Tuesday, June 24, 2008

China ups the ante in Myanmar

I have always found it disturbing the extent to which China, India and Thailand (and to a lesser extent France and Singapore) permit business people from their countries to invest in Myanmar – thus supporting the brutal regime of the military junta there. Sometimes it is even the governments themselves that are doing the investing (and in the case of China, supplying military hardware).

Today I read two stories – one in the Asian Wall Street Journal and the other in the International Herald Tribune – that suggest that China is increasing its support to Myanmar, despite the military’s brutal suppression of human rights and their incompetent and inhumane response to the recent cyclone disaster that left over 130,000 people dead.

The AWSJ reported that China’s trade with Myanmar had doubled over the past five years to about US$2 billion annually – something China calls “constructive assistance.” No wonder the sanctions imposed by the West have had little impact. The story said that Chinese officials defended their engagement of Myanmar “because the nation doesn’t pose an international security threat.”

Or to put it another way: “To hell with human rights and human suffering – as long as they can’t attack other countries, then it is okay to exploit their resources (to keep the generals living in luxury) and supply them with guns to suppress the ordinary citizens.”

According to the AWSJ, Myanmar now has the largest army in south-east Asia with 400,000 soldiers and military hardware that includes 200 tanks, 50 fighter planes and 300 armoured personnel carriers – all supplied by China.

And perfect for putting down any uprisings of monks.

I thought some of the quotes in the story from Chinese industry spokesmen to be rather galling. Xiao Zongwei, a spokesman for Cnooc Ltd – one of China’s biggest oil companies – said: “A company is in business for profits, not for politics.” Yes, that may be the case, but when a company’s business helps unelected military juntas to keep their citizens in abject poverty, then they ought to rethink their rationale for doing business.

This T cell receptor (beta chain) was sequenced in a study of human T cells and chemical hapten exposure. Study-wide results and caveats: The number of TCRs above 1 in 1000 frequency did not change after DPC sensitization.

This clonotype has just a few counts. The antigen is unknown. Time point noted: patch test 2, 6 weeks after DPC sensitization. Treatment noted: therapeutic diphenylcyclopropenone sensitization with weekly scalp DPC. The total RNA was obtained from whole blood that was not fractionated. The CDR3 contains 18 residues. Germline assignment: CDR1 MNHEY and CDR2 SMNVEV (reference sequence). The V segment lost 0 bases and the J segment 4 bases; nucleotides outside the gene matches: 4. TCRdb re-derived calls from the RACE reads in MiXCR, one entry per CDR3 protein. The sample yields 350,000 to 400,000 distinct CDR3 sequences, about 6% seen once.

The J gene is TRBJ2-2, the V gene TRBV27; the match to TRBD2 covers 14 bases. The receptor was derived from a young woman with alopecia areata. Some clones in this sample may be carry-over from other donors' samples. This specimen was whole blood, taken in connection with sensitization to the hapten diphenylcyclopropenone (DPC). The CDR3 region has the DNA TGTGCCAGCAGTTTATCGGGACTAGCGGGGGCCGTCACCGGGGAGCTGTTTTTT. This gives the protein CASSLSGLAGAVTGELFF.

One other quote that did puzzle me though was a quote from a spokeswoman for the U.S. oil company Chevron. She said: “Chevron is maintaining investments in Myanmar assets for purely business reasons.” (Sounds like the Chinese talking). I thought Mr Bush had placed embargoes on U.S. companies investing in Myanmar – or perhaps that doesn’t apply to his oil and gas buddies?

Meanwhile, the IHT was carrying a story about the billions of dollars the military junta had spent in constructing its new capital city at Naypyidaw – complete with a zoo featuring white tigers, zebras, kangaroos and a penguin house (the penguins were donated by China and Thailand) which nobody could afford to visit. It seems ironic that the military is happy to spend thousand of dollars on air-conditioning to keep the penguins cold – but can’t provide basic electricity supplies to many of its ordinary (human) citizens.

The IHT report said that “engineers from China, which has a relatively close relationship with Myanmar’s leadership, are helping to build a giant hydroelectric dam on the Paunglaung River that will offer a steady supply of electricity to the new capital.”

The paper also reported the estimated cost of the new capital – off limits to ordinary citizens – at around US$4-5 billion. That is an incredible amount in a country where the average income is 80 cents a day.

One other quote in the story that attracted my attention was a reference to the deployment of soldiers during the time they were needed for rescue operations in the delta region after the cyclone devastated the region. An army colonel was reported to have said: “We’ve had to withdraw army boys from humanitarian activities to protect the coast in case the French, British and Americans land.”

That quote said a lot about the paranoia and callousness of Myanmar’s military junta.

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